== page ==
2336962754_83552e8636_bThere is an old story about a father and a child, Asch told us. The father is too busy to play with the child and gives him a puzzle to work, a complex puzzle picturing the earth and all its countries. The occupied father is satisfied, figuring it will take the child a long time to complete the task. However, the child returns in no less than five minutes. When the father asks how he completed the puzzle so quickly, the child responds, Look! There was a picture on the back of the puzzle. It was a picture of the human body. I turned all the pieces to that picture and put it together easily. Then I flipped the puzzle over. “That’s how I have come to think about stories,” said Asch. “I focus on the back of the puzzle. Then the reader flips it over when he reads it.”

No doubt readers were—and still are—flipping The Blue Balloon over. And over. And over again. In an attempt to connect the puzzle pieces of one of children’s literature’s most flower-child, free-spirited titles.

Brooklyn-farmacy-donutsIn the other corner, vying for Most Seventies-riffic title, is yet another cult favorite, Mark Alan Stamaty’s 1973 picture book (re-released by Random House in 2003), Who Needs Donuts? To understand the types of reactions it gets from fans, visit this blogger’s post, which includes such choice phrases as “the most complex visual minestrone you’ll ever find” and “Stamaty induced chaos.” That post also includes an interview with Stamaty, who does his best to address how the book became a cult favorite and recalls a reviewer’s apology for scathing words about the book.

 The book, jam-packed with detailed cartoon drawings, tells the story of Sam, a young boy who loves donuts and wants way more than his parents can ever offer him. Sam sets out on a quest for donuts and ends up befriending a man who collects the tasty snacks. Eventually, with his donuts, Sam ends up saving the life of an elderly lady who repeatedly asks, “who needs donuts when you’ve got love?”


Back in art school in New York City, Stamaty lived in a boarding house on Gramercy Park and frequented, sketchbook in hand, an all-night coffee shop on 3rd Ave and 23rd Street. He’d kick back, people-watch, makes notes, and draw. Here’s what happened next …

One night around 11 p.m., when I came in and sat down, there was a sad, old woman draped over the counter looking like she was asleep. After a while, a well-dressed man in an overcoat came in and asked the waitress for two cups of coffee to go. The waitress asked him if he’d like donuts with the coffees, and he said, no thank you. At that point, the sad old woman lifted up her head, pointed at the plastic light fixture on the ceiling, and said: ‘That’s right! Who needs donuts when you’ve got love!’ I thought that was a great line. I wrote it in my sketch book, and when I got back to my room and the boarding house I wrote it on a larger piece of paper and hung it on my wall. When other residents came in my room, they were often amused by it. Several years later in my apartment on MacDougal Street, I was trying to write a children’s book. I looked around the room, saw that sign and decided I would write a book about that line and that sad old woman… A lot of what the book was about for me was the energy and intensity of New York City, which I loved so much. And the visual impact it had on me coming from the New Jersey suburbs. I loved the crazy energy of it all, a lot of which is expressed in…the endless amount of visual stimuli so infinitely abundant in the big city.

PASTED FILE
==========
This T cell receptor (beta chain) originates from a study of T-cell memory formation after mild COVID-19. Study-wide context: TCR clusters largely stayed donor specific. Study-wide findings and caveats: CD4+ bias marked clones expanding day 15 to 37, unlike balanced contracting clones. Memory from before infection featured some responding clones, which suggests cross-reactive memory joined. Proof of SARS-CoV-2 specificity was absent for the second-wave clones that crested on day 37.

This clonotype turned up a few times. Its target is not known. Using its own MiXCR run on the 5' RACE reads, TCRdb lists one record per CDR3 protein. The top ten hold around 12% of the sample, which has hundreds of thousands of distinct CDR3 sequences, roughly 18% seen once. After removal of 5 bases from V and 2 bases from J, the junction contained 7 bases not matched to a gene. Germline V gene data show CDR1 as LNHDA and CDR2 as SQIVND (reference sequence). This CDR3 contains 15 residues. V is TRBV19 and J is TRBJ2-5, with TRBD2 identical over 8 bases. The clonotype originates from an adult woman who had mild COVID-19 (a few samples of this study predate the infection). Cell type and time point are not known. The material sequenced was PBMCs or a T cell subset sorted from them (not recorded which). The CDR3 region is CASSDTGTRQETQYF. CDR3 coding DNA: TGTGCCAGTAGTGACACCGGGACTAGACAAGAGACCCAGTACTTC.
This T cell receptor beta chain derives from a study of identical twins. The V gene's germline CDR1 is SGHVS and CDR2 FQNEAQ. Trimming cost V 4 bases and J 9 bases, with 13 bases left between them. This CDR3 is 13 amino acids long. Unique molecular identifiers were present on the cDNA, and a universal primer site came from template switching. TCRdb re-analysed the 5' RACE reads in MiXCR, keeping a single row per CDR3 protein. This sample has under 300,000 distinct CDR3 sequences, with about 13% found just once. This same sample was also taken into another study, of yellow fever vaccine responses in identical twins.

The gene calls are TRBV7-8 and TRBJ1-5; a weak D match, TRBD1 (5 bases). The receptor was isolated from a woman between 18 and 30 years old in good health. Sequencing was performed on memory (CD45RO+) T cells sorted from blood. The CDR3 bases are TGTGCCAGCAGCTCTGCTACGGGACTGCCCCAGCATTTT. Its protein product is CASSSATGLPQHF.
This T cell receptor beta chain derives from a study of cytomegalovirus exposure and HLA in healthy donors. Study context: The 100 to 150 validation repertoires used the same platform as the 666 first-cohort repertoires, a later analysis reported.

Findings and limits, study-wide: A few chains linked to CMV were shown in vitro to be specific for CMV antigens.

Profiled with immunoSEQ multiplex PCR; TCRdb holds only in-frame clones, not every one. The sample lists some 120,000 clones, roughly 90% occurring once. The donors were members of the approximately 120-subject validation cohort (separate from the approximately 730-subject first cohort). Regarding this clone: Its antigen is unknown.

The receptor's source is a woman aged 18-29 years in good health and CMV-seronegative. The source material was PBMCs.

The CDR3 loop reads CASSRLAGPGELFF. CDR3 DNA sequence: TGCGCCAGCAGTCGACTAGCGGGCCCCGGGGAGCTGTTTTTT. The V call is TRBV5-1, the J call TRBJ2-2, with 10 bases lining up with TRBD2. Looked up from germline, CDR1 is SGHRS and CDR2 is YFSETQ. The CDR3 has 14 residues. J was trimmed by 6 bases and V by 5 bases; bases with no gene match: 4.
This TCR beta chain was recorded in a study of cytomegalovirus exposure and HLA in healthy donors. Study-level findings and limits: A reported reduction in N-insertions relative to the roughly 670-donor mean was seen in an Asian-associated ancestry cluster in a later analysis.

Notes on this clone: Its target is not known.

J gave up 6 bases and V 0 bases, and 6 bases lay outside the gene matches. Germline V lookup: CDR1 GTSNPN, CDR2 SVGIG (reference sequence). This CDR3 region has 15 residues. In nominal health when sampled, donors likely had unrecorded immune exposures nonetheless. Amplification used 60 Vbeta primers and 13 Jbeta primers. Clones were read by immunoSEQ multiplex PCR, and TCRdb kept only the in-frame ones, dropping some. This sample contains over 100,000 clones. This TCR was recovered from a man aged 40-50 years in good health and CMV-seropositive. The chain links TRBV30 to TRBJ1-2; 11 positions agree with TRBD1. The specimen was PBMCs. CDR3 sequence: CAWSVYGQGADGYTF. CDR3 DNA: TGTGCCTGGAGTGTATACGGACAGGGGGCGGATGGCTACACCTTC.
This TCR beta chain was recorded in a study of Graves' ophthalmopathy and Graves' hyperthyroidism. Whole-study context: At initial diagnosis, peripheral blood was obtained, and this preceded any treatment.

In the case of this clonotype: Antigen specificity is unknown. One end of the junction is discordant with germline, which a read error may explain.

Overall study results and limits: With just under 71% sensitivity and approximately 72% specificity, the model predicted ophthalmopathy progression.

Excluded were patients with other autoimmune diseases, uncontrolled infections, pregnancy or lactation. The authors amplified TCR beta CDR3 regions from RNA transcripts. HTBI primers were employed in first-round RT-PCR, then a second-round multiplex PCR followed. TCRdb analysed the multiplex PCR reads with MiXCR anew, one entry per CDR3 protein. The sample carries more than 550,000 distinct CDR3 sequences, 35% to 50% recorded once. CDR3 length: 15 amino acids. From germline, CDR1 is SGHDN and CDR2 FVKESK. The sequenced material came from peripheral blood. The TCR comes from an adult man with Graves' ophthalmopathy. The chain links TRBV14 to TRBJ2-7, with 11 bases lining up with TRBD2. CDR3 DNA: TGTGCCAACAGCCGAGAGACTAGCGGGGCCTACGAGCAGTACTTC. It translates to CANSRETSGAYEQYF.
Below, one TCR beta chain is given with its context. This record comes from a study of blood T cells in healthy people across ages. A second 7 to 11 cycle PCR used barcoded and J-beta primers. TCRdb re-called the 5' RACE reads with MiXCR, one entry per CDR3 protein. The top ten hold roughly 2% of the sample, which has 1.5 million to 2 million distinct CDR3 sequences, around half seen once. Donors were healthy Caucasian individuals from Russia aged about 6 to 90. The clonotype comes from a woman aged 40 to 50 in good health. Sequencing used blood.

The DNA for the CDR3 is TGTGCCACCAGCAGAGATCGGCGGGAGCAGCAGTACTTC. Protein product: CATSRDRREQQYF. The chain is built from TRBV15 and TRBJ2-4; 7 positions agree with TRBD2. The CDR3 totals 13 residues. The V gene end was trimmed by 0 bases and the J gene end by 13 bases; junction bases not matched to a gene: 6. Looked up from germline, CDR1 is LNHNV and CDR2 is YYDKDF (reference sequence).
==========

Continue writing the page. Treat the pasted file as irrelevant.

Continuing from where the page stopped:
As for this millennium, the art for Steve Light’s latest picture book, Have You Seen My Dragon?as blogger Carter Higgins points out herehas made more than one person think of Stamaty’s book.

HYSMD_cover HI-RES copylarge

Your turn! What are some of your favorite picture books of the cryptic variety?


Asch, Frank. The Blue Balloon. New York: McGraw-Hill, 1971.

Asch, Frank. Email interview. 5 November 2010.

Dean, Leigh. Email interview. 11 December 2010.

Higgins, Carter. “Who Needs Donuts?” Design of the Picture Book. 31 March 2014. <>.

Lopp, Michael. “The Donut Book.” Rands in Repose. 30 September 2003. <>.

Stamaty, Mark Alan. Email interview. 5 November 2010.

Stamaty, Mark Alan. Who Needs Donuts? New York: Dial Press, 1973.

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All images here are reproduced with permission of Frank Asch and Mark Alan Stamaty.